To the NFL and back again: a Q&A With Marshall Williams

By Piper Winton and Jaden Butler

Marshall Williams is a Riverside alumnus, former professional football player and current entrepreneur who just won a grant to start his own company in Durham.

The Pirates’ Hook (PH): What was your experience like at Riverside?

Marshall Williams (MW): My experience at Riverside was great. I played football there so I was predominantly identified as a football player. But I loved it. Some of the best mentors, teachers and powerful people in my life came out of Riverside and I just love the fact that Riverside is a forward thinking school and there were opportunities for students like myself to really color in ways that I wanted to do.

PH: Who are some of the teachers here that impacted you?

MW: Coach Todd spell, Coach Steve Foster, Coach David Agni, Ms. Wilburn Ms. Webly, and Mr. Hodges. Mr. Hodges was very influential to me on the educational side, he really saw something in me and challenged me to be better with my schoolwork. My other teachers and coaches taught me some great habits to embody as a young man.

PH: How did Riverside influence where you are today?

MW: Riverside gave me more confidence because it allowed me to experiment with more things. One of my favorite classes was a mentorship kind of class where you work with some special needs kids. And I love that because that allowed me to really humble myself and you know, do something greater so that was probably the most powerful experience for me.

Marshall Williams as 2006 Homecoming King. Photo courtesy of The Helm.

PH: What is your business about, what do you want to achieve through it?

MW: My business, Maverick innovation, is a software company that uses software to help athletes, in essence, get faster. We do that through a combination of performance, psychology, and technology. So what that looks like is a pair of shades you wear that has an avatar that runs the time you want to reach so it promotes you and motivates you. Say you’re a runner, a sprinter or cross country, and want to train for your time. You can see that directly.

Now, that’s the first product that we’re prototyping, but more importantly my business is about building a community of empowerment. We stand to highlight disenfranchised communities, and anybody that really has been put in the dark, that’s what we try to do. We try to empower and enlighten them and we do that through media resources and tools to give back to our community.

PH: What was the hardest part about starting your business?

MW: The hardest thing is realizing what you’re going to give up in the beginning to gain what you want in the end. Much like anything, sacrifice is needed. The sacrificing will be mandatory if you really want to make the difference. So that was the hardest thing, I’m a very outgoing and fun guy, and realized that I had to learn the power of no.

PH: What motivates you to continue through that?

MW: What motivates me is my story. I was lucky enough to have an Uncle and Aunt that stepped in and raised me and the trajectory of my life changed. After that I just said to myself, what if I can be that one man or help somebody find that one person that helps them change their life. I feel indebted to that. There’s so many teachers, mentors and coaches that poured into me, and I wanted to embody that in some form of success that helps other people, so there’s really the promise that somebody else will benefit from my efforts, that keeps me motivated to go forward.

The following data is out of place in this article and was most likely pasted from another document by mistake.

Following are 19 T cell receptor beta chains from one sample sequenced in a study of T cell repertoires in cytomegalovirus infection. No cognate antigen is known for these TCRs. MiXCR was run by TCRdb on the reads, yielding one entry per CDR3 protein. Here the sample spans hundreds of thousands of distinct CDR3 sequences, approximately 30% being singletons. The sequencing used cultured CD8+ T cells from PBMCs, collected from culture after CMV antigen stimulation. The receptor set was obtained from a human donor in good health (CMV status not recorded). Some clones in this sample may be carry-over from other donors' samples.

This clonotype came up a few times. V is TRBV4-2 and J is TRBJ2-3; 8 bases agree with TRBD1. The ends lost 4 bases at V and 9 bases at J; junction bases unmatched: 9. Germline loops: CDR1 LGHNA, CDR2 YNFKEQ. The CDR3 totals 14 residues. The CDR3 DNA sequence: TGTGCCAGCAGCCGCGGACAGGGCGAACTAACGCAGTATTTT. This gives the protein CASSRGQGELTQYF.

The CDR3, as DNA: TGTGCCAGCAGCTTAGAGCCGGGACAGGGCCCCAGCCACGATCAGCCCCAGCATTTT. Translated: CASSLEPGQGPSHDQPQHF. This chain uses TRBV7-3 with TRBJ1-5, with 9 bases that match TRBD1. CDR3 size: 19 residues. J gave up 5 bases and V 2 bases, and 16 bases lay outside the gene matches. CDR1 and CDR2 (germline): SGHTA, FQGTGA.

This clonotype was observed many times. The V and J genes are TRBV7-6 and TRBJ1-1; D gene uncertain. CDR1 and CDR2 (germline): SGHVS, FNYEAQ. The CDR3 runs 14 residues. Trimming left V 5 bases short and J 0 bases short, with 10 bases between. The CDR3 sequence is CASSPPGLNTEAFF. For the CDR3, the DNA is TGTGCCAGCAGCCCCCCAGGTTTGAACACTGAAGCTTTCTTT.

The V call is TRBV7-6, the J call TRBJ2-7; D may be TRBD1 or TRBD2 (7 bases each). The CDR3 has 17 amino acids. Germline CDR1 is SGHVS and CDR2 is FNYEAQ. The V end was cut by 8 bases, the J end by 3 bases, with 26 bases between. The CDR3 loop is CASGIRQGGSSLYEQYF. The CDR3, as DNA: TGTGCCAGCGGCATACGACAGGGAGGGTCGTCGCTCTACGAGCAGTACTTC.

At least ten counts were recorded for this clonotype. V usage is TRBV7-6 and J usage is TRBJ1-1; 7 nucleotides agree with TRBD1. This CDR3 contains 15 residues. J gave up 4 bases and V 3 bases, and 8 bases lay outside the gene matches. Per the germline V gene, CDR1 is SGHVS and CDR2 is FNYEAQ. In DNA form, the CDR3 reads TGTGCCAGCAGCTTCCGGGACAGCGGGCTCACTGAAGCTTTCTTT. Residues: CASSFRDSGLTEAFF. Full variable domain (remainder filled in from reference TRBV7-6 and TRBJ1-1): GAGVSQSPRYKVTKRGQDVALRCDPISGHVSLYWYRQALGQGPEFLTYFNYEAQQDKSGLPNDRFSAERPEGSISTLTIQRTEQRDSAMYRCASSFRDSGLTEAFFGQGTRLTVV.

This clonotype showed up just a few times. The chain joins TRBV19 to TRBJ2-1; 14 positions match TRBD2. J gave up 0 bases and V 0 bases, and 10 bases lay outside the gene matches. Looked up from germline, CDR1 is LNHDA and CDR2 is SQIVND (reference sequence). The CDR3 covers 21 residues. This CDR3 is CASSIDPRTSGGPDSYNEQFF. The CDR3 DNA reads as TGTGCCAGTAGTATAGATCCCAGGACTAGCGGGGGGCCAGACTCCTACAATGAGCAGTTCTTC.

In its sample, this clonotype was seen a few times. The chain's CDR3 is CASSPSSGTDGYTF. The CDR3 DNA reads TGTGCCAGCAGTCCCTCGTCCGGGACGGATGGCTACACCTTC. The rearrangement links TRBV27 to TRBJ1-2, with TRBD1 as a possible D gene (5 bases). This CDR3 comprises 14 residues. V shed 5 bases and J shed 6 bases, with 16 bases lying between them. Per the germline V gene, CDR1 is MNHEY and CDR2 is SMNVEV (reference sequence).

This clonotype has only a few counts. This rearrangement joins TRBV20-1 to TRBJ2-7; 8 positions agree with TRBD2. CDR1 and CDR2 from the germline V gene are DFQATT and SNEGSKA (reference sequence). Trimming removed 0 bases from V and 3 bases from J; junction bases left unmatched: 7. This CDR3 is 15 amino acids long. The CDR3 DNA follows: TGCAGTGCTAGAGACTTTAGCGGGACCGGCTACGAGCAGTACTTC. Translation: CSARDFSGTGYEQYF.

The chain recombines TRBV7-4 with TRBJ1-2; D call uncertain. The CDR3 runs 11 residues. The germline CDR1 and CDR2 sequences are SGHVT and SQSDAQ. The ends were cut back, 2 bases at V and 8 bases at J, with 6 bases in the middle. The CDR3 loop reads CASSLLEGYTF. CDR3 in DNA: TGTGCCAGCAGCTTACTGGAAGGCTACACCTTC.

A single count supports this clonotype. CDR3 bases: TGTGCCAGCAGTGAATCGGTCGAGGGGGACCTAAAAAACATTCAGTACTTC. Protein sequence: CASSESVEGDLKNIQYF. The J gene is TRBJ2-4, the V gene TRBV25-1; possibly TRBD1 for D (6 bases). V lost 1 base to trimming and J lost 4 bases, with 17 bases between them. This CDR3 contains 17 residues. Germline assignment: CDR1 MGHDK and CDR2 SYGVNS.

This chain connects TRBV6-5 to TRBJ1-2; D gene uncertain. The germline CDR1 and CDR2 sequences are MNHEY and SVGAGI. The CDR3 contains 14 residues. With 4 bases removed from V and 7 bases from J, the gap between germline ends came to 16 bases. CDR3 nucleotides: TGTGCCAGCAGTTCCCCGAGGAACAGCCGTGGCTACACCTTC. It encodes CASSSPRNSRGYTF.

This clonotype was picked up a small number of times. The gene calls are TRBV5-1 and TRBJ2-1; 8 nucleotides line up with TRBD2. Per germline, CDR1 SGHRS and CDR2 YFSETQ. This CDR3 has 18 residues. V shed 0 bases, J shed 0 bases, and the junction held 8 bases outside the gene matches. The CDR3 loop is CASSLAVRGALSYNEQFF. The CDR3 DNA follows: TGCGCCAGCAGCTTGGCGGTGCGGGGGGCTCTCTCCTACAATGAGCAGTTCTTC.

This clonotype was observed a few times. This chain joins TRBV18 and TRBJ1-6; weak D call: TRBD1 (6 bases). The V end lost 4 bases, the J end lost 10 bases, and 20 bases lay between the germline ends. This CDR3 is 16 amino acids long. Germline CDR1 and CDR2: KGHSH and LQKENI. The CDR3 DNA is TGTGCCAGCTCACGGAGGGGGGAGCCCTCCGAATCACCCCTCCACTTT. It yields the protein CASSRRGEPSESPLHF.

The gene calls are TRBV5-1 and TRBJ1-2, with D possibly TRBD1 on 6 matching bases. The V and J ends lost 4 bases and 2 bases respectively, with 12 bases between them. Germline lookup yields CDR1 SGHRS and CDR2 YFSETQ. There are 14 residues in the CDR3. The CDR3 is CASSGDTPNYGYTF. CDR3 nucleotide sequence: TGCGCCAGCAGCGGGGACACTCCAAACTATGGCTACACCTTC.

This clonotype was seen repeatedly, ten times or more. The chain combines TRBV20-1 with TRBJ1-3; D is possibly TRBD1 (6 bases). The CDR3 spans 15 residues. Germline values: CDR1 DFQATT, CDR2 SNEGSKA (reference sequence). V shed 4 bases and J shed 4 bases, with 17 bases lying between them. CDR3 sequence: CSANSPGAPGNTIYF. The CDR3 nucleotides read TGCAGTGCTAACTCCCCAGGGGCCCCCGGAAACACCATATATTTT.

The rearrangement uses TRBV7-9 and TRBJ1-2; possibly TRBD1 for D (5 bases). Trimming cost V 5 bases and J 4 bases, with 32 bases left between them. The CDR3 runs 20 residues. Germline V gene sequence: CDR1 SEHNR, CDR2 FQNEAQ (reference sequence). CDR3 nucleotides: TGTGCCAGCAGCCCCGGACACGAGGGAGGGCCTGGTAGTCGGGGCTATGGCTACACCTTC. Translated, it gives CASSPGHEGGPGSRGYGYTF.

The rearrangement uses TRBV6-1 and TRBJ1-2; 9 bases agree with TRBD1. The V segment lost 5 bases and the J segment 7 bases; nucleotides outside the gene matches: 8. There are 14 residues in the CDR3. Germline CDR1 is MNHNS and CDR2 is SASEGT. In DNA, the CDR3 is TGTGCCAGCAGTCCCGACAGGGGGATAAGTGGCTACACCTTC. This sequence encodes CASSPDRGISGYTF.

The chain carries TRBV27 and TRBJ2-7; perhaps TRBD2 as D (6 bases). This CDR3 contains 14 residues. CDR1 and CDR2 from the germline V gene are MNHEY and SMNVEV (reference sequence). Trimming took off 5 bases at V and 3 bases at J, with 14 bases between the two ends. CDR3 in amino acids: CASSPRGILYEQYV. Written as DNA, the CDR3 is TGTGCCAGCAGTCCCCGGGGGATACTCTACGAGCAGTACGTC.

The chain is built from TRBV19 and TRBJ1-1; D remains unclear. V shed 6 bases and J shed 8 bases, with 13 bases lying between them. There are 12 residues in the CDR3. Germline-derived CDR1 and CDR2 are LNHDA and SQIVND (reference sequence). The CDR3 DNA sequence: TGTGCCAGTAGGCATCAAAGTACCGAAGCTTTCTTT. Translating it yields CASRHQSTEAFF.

PH: What is a normal day for you?

MW: I start my morning off at 4am, and get to the office around 5. Then I do some preliminary planning from 5 to 6. I work out from around 6 to 8:30, come back at 9, go from about 9 to 7, get to bed around 9:30, and do it all over again. So it’s not glamorous, but it’s much like football, it is the work you put in when nobody’s looking that’s going to make the difference.

PH: Have you always wanted to be an entrepreneur?

MW: No, I always wanted to be a football player. I went to the league, did all that, had some injuries, and I felt a little burned out and kind of lost in my direction. So I did corporate sales, I did medical device, and pharmaceutical sales, but it didn’t scratch my itch. I wanted more of my life. I saw a bigger picture. And I wanted to do work that was meaningful. I realized that was likely only going to be if I started my own thing. If you think there’s a better way that you can do it, who can tell you that you can’t. You just got to go out there and prove them wrong.

PH: What advice would you give to students who want to be entrepreneurs?

MW: Put your boots on, lace them up. You all have a unique opportunity with technology that we didn’t have. You have the power to change your lives economically. You have access to so many tools to build your ideas and there’s no reason for you not to try to be the best you can be.

Know what entrepreneurship is. If you’re an athlete treat it like a sport. If you’re a real student, treat it like a skill. It is something that you have to work at. But the difference with entrepreneurship, you put 1x in, you get 10x back, versus if you put 1x in for a lot of stuff, you only get one expense.

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